Tuesday, September 30, 2008

#76: The Haunting


The Haunting
Directed by Robert Wise
Written by Nelson Gidding (based on Shirley Jackson's The Haunting of Hill House)
Released September 18, 1963

October is one of my favorite months, for two main reasons: Fall, and more importantly, Halloween.

Sure, when I was a kid, it was all about wearing costumes and grabbing that candy. The more important things for me, even then, were the scary movies. Most of my best costumes were based on movies I loved. One year, I was The Terminator, and another year saw me as a horribly disfigured soldier from Aliens, with bloody, blistered face makeup and a monster bursting out of my chest (since no real Aliens toys existed, I had to duct tape the Rancor Pit monster from Return of the Jedi to my body). Probably my favorite costume of all time, and the only one I repeated a few years later, was Robert DeNiro's greased up and tattooed Max Cady from Cape Fear.

I love "scary" movies, whether they fall under the genres of Science Fiction, Horror or Suspense. As far as I'm concerned, when they are done well, they can be the best pictures ever made (see The Shining, the original Texas Chainsaw Massacre and the aforementioned Aliens/Alien for a few perfect examples). Of course, when executed poorly, they can also be the most disappointing and unbearable of all movies.

This October, I'm going to try my damndest to cover nothing but scary movies, and primarily movies I've never seen before. Since there always tends to be the occasional Netflix delivery gap, I may pepper this month with a few of my favorites. Hopefully, those of you who don't consider yourselves fan of these kinds of movies might be swayed by a few of my picks.

While it's only September 30th, I'm getting an early start tonight with The Haunting, one of the all time fright classics that I've never seen. I did manage to take in the lamentable 1999 re-make that starred Owen Wilson, Liam Neeson and Catherine Zeta Jones, and that was probably what scared me off of seeing the original. Aside from some hammy, embarrassing acting (Owen Wilson is not the only guilty party there), the movie was pretty much ruined by its reliance on computer generated special effects. I'm sorry, but knowing an actor is reacting to a green screen just tends to suck the tension right out of a scene.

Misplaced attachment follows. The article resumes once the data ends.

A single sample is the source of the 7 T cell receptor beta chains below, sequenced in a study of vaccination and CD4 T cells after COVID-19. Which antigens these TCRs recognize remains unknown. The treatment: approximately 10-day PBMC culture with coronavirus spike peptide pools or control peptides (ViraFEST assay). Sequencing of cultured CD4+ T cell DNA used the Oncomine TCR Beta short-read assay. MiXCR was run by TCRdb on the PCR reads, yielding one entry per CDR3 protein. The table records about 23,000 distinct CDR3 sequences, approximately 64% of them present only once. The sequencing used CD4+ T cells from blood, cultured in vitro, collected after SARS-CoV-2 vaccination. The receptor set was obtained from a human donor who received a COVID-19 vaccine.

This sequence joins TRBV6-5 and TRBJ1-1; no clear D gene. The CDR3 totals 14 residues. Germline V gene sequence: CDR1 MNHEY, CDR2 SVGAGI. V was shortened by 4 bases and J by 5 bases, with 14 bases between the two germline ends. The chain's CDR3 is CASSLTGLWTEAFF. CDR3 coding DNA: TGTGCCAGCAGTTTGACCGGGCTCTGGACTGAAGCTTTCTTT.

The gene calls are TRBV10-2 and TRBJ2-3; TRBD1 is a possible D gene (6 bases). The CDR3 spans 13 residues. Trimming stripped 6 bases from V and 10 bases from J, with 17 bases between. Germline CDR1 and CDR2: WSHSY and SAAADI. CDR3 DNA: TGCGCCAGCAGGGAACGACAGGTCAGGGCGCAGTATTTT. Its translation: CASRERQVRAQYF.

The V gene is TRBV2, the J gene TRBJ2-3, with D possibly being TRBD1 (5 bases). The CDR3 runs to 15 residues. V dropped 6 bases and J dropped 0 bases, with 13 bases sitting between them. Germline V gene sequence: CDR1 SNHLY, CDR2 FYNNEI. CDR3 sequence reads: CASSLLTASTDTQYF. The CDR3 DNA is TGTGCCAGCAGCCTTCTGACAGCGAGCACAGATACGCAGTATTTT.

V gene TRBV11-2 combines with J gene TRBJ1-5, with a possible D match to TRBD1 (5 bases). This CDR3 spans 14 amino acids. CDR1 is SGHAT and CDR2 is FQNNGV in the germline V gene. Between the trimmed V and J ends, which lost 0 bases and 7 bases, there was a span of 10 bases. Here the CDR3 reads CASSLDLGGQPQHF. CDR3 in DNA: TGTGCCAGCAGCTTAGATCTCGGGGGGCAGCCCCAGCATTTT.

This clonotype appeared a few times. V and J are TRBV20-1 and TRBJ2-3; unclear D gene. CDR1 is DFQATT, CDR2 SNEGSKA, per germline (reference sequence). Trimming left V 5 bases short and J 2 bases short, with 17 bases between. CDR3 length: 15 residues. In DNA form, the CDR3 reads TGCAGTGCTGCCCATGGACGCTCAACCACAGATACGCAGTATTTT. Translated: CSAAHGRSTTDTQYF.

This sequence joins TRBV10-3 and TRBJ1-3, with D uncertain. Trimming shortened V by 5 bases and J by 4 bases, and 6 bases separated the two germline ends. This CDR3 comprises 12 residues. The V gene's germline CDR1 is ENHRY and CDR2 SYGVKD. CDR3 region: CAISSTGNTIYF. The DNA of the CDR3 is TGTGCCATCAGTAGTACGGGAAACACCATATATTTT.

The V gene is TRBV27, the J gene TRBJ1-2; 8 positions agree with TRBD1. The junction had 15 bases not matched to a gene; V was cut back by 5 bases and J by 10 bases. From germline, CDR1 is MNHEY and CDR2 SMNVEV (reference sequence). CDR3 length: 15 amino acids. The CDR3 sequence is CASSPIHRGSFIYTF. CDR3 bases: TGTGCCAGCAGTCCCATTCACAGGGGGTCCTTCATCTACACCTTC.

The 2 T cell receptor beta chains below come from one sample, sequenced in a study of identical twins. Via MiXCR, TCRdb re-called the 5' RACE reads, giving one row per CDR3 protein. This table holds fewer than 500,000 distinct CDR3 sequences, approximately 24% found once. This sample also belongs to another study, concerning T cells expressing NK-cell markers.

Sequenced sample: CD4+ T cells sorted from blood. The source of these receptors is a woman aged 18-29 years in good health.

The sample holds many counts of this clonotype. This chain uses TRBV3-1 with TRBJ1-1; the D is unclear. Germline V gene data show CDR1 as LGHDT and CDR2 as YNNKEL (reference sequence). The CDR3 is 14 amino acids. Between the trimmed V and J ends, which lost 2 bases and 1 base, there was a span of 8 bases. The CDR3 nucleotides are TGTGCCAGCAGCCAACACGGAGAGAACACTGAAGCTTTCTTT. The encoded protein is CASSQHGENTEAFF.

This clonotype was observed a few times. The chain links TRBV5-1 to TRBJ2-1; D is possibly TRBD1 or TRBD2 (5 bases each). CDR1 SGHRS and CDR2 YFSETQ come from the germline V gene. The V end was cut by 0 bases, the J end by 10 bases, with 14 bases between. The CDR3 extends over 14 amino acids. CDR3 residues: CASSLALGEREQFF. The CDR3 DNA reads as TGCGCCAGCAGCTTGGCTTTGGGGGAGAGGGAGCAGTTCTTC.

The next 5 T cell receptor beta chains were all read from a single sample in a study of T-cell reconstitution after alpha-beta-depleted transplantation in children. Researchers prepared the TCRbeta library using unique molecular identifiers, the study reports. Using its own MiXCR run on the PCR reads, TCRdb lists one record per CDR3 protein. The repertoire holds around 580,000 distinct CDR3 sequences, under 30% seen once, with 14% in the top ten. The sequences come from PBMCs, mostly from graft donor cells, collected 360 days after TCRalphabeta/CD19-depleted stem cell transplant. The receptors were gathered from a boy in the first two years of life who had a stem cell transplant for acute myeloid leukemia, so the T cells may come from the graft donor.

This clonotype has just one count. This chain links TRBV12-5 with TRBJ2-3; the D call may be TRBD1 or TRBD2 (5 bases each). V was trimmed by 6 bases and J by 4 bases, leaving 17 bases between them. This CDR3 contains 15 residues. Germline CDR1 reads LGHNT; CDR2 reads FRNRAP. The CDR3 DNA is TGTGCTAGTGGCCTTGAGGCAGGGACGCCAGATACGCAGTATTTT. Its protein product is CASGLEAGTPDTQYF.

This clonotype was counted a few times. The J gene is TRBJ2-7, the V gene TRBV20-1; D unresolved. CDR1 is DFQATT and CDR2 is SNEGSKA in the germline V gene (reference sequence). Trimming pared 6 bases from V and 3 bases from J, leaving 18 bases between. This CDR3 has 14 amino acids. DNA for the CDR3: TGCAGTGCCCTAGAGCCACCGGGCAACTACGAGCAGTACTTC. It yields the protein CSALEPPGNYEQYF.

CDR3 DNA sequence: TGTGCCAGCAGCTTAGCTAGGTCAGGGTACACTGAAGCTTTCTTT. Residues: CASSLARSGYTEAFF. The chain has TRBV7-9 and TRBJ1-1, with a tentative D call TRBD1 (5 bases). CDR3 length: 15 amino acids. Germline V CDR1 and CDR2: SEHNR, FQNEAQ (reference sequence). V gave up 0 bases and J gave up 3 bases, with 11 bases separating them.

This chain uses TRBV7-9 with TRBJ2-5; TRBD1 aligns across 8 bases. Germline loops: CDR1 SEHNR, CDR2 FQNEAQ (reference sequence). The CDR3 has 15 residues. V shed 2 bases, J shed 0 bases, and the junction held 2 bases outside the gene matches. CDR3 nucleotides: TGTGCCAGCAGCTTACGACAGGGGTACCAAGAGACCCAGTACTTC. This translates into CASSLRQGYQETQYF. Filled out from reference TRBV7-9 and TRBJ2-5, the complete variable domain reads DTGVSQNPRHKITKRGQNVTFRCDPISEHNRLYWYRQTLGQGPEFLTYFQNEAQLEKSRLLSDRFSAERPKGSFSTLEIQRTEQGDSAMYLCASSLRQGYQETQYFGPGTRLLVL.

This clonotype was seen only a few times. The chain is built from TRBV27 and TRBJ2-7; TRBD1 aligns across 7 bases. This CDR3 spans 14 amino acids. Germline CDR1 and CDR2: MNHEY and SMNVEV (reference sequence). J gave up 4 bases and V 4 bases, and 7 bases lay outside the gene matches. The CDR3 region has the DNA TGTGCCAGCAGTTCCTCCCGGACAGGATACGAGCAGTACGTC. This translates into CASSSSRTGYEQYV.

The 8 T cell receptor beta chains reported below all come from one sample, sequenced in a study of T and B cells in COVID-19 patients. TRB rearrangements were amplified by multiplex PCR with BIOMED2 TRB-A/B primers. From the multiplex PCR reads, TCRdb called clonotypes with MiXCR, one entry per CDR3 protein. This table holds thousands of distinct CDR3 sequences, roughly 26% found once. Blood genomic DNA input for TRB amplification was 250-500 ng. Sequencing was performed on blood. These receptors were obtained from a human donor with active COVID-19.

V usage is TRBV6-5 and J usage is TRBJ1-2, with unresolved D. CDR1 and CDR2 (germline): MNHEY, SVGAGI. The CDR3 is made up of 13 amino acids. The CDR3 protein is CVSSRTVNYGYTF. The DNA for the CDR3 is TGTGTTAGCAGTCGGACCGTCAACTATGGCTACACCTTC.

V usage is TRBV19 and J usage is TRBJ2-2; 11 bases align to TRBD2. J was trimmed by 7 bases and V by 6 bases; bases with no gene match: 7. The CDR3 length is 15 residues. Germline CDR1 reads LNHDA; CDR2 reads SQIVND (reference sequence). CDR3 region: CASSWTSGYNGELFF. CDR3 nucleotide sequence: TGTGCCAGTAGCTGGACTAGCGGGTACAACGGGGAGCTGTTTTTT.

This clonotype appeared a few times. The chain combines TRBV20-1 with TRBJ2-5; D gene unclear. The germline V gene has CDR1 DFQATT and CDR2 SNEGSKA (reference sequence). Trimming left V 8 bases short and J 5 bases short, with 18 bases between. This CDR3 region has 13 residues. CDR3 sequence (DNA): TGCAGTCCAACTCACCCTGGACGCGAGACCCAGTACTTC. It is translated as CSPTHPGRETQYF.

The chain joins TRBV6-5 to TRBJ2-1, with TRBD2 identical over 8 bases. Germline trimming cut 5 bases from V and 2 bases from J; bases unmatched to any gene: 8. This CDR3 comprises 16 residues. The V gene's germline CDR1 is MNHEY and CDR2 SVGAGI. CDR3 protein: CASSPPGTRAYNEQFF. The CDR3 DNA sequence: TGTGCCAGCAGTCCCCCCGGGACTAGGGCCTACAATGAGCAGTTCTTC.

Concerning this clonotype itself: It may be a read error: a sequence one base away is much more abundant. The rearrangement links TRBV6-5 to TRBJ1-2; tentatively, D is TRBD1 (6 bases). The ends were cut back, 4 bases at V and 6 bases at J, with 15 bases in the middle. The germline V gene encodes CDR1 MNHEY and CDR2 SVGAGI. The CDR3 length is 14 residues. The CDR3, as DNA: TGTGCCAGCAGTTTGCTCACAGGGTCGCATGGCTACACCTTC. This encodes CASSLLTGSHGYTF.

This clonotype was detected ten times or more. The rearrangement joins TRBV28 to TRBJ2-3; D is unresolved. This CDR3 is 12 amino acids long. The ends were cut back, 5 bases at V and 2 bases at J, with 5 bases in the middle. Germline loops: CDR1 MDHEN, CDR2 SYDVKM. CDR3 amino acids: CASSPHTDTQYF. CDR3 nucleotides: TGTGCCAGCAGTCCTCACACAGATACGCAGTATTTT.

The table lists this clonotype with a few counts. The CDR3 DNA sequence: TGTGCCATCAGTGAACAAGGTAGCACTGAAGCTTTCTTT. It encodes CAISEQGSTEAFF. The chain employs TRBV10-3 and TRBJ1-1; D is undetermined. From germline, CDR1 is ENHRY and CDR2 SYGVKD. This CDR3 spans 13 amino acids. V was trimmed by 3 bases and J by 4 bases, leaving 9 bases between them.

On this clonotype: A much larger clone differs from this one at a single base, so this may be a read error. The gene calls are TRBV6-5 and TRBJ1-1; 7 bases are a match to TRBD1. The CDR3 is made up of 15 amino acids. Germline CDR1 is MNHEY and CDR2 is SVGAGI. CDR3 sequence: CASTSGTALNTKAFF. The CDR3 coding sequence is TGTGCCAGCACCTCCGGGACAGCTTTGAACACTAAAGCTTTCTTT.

There was none of that nonsense to be had in 1963, when The Haunting first reached moviegoers. Miraculously, this ghost story sheds not a single drop of blood in its running time, and relies heavily on the use of music, shadow and some clever camerawork to drum up most of its scares.

Director Robert Wise (I previously praised his work on The Day the Earth Stood Still) sets the tone early by showing us the history of Hill House and the lives that had been mysteriously taken within its walls. He then brings us to present day, where our narrator, Richard Johnson as Dr. John Markway, is attempting to rent the house for use in a paranormal research investigation. Markway is attempting to prove the existence of ghosts, and assembles a team that includes Luke Sanderson (Russ Tamblyn), one of the potential heirs to the abandoned house, and Eleanor Lance (Julie Harris) and a woman named Theodora (Claire Bloom).

It doesn't take long for the house (if that's what is causing all of the commotion) to make its preference for Eleanor known. Eleanor, in turn, grows subconsciously fond of the attention, as we learn that she has spent the majority of her life looking after her sick and unhappy mother. Eleanor loves the attention so much that she claims to never want to leave. Is she the reason behind the strange incidents in the house? Is Dr. Markway playing tricks on his volunteers to observe their reactions? Just where is this lesbian subplot between Theo and Eleanor leading?